3 years ago

Comparison of two microextraction methods based on solidification of floating organic droplet for the determination of multiclass analytes in river water samples by liquid chromatography tandem mass spectrometry using Central Composite Design

Two low density organic solvents based liquid–liquid microextraction methods, namely Vortex assisted liquid–liquid microextraction based on solidification of floating organic droplet (VALLME-SFO) and Dispersive liquid–liquid microextraction based on solidification of floating organic droplet(DLLME-SFO) have been compared for the determination of multiclass analytes (pesticides, plasticizers, pharmaceuticals and personal care products) in river water samples by using liquid chromatography tandem mass spectrometry (LC–MS/MS). The effect of various experimental parameters on the efficiency of the two methods and their optimum values were studied with the aid of Central Composite Design (CCD) and Response Surface Methodology(RSM). Under optimal conditions, VALLME-SFO was validated in terms of limit of detection, limit of quantification, dynamic linearity range, determination of coefficient, enrichment factor and extraction recovery for which the respective values were (0.011–0.219ngmL−1), (0.035–0.723ngmL−1), (0.050–0.500ngmL−1), (R2 =0.992–0.999), (40–56), (80–106%). However, when the DLLME-SFO method was validated under optimal conditions, the range of values of limit of detection, limit of quantification, dynamic linearity range, determination of coefficient, enrichment factor and extraction recovery were (0.025–0.377ngmL−1), (0.083–1.256ngmL−1), (0.100–1.000ngmL−1), (R2 =0.990–0.999), (35–49), (69–98%) respectively. Interday and intraday precisions were calculated as percent relative standard deviation (%RSD) and the values were ≤15% for VALLME-SFO and DLLME-SFO methods. Both methods were successfully applied for determining multiclass analytes in river water samples.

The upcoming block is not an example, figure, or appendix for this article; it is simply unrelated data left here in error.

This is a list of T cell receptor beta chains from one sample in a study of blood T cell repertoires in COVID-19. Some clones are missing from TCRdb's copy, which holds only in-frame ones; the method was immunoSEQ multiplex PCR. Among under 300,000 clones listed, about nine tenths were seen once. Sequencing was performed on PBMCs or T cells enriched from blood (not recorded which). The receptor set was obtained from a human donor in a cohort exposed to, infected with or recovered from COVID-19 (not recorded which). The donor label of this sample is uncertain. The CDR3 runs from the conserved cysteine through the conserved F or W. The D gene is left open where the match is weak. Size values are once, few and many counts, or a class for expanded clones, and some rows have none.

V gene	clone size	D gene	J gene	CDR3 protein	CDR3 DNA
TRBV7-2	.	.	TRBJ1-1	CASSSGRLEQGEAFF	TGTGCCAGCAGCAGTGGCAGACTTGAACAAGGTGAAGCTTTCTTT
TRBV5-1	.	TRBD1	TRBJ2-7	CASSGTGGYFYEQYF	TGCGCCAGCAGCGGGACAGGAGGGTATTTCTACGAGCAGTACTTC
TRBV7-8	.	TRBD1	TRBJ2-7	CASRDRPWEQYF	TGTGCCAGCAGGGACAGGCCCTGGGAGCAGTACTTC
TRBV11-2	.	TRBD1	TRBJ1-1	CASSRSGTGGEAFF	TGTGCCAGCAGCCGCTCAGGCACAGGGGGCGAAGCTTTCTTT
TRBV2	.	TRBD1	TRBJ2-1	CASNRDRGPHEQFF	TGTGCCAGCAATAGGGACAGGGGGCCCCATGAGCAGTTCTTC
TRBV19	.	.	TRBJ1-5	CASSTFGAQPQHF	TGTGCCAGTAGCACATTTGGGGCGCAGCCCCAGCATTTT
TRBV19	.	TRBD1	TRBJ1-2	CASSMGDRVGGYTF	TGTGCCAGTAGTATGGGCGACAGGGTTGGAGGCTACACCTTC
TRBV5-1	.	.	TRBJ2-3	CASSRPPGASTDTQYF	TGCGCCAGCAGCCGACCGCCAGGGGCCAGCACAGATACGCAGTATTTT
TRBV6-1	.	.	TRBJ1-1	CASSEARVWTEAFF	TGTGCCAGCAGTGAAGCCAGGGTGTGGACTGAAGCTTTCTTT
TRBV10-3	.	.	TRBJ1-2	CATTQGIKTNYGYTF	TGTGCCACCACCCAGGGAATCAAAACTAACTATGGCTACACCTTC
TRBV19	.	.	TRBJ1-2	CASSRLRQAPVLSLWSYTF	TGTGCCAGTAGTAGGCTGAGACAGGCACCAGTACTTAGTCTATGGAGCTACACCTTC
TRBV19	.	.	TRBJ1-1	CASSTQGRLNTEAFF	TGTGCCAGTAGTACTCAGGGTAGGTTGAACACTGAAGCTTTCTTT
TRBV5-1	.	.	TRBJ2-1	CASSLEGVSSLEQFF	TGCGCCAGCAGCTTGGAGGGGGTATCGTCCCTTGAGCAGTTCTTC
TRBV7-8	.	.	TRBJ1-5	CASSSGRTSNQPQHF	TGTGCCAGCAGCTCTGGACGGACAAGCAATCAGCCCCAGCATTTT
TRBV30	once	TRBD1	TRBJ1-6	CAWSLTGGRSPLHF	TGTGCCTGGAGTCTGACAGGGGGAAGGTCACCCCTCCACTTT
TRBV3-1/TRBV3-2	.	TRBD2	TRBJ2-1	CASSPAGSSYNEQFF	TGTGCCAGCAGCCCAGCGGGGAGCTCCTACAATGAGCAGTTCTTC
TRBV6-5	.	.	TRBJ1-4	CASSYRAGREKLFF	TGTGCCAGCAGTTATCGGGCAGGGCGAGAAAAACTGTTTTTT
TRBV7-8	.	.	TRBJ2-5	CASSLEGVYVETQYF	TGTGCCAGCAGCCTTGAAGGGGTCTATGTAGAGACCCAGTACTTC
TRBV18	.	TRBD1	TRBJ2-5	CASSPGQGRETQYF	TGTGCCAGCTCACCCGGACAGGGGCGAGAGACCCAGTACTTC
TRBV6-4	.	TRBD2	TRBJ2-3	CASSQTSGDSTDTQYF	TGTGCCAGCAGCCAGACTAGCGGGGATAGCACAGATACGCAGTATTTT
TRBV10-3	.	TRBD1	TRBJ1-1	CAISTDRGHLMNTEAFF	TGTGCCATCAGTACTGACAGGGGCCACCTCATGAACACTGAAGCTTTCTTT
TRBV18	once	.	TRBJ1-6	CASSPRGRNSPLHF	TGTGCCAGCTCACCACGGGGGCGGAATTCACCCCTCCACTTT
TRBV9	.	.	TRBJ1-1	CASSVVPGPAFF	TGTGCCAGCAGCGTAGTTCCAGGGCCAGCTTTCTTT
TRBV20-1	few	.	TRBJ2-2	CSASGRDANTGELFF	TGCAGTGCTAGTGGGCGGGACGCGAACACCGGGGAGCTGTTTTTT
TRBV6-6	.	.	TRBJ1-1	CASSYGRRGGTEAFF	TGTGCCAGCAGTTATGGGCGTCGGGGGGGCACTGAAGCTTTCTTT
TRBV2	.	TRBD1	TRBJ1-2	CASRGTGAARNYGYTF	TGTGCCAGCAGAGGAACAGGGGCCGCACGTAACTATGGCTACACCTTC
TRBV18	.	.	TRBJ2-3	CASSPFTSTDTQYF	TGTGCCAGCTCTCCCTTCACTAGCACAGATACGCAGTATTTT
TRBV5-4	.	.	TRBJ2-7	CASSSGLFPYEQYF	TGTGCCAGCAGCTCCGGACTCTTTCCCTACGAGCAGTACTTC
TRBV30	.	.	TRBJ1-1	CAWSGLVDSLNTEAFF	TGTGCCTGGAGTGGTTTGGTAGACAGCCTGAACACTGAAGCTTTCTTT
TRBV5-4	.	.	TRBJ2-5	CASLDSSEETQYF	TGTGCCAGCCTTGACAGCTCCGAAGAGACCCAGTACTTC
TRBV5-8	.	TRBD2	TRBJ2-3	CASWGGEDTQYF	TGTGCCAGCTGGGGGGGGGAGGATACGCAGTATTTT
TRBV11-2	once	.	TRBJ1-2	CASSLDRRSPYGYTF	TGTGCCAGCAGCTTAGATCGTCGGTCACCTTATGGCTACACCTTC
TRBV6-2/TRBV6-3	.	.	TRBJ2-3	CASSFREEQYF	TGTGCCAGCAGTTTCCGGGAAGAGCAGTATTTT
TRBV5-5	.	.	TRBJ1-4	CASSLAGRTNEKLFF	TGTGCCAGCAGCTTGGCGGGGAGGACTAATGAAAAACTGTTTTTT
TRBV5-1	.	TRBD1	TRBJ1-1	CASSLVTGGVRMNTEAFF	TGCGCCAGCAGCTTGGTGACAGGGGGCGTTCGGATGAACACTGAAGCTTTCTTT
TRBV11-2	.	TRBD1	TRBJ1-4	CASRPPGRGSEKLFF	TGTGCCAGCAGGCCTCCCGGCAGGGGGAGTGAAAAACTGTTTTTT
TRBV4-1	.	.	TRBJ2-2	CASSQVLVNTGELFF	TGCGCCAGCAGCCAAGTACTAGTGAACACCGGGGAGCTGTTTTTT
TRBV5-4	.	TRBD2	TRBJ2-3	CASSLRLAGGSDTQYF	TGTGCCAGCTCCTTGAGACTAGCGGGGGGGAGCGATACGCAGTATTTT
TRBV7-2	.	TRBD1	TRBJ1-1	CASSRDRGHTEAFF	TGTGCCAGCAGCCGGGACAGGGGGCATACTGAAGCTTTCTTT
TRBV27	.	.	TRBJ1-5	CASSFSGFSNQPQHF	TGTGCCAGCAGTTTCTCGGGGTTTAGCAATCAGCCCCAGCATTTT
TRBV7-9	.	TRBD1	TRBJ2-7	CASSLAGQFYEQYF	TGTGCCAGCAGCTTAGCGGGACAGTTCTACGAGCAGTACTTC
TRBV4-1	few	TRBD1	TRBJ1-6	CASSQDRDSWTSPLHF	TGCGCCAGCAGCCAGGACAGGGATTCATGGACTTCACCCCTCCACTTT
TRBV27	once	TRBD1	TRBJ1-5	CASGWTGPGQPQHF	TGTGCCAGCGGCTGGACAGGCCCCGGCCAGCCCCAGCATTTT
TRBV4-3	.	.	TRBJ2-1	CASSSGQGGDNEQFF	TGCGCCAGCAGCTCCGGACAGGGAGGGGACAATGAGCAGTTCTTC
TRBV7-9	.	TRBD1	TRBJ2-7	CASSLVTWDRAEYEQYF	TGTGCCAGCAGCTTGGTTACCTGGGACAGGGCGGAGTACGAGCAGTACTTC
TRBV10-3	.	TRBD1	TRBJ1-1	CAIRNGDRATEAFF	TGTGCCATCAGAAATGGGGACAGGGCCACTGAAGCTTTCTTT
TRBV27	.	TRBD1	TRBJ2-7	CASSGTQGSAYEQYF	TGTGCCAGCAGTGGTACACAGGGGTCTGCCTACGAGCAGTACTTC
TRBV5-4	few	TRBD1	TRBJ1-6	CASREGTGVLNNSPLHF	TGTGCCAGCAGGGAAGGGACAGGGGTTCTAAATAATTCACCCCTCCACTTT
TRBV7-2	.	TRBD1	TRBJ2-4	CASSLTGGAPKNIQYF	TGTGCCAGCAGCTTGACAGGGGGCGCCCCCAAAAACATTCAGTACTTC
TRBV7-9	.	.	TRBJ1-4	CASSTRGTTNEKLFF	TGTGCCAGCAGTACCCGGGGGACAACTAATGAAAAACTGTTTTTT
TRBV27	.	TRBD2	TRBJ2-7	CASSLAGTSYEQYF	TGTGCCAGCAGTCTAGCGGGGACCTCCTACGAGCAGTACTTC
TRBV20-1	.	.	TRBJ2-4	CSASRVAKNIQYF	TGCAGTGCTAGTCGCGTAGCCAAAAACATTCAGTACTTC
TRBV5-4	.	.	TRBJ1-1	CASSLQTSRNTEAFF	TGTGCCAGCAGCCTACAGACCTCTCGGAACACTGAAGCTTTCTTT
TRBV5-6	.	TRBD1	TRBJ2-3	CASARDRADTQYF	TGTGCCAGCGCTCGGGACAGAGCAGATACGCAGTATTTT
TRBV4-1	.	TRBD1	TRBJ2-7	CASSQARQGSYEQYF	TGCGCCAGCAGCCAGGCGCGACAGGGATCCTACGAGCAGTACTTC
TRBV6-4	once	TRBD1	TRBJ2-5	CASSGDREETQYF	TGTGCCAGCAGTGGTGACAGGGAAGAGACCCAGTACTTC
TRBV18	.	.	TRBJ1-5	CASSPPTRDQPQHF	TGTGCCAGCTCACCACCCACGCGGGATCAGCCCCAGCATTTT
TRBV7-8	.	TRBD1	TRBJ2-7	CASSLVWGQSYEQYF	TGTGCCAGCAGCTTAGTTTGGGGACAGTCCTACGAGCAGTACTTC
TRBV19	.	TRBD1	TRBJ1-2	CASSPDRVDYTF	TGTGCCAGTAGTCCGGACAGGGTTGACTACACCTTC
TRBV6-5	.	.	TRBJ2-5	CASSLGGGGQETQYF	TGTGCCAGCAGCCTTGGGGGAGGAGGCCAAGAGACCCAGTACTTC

Publisher URL: www.sciencedirect.com/science

DOI: S002196731731049X

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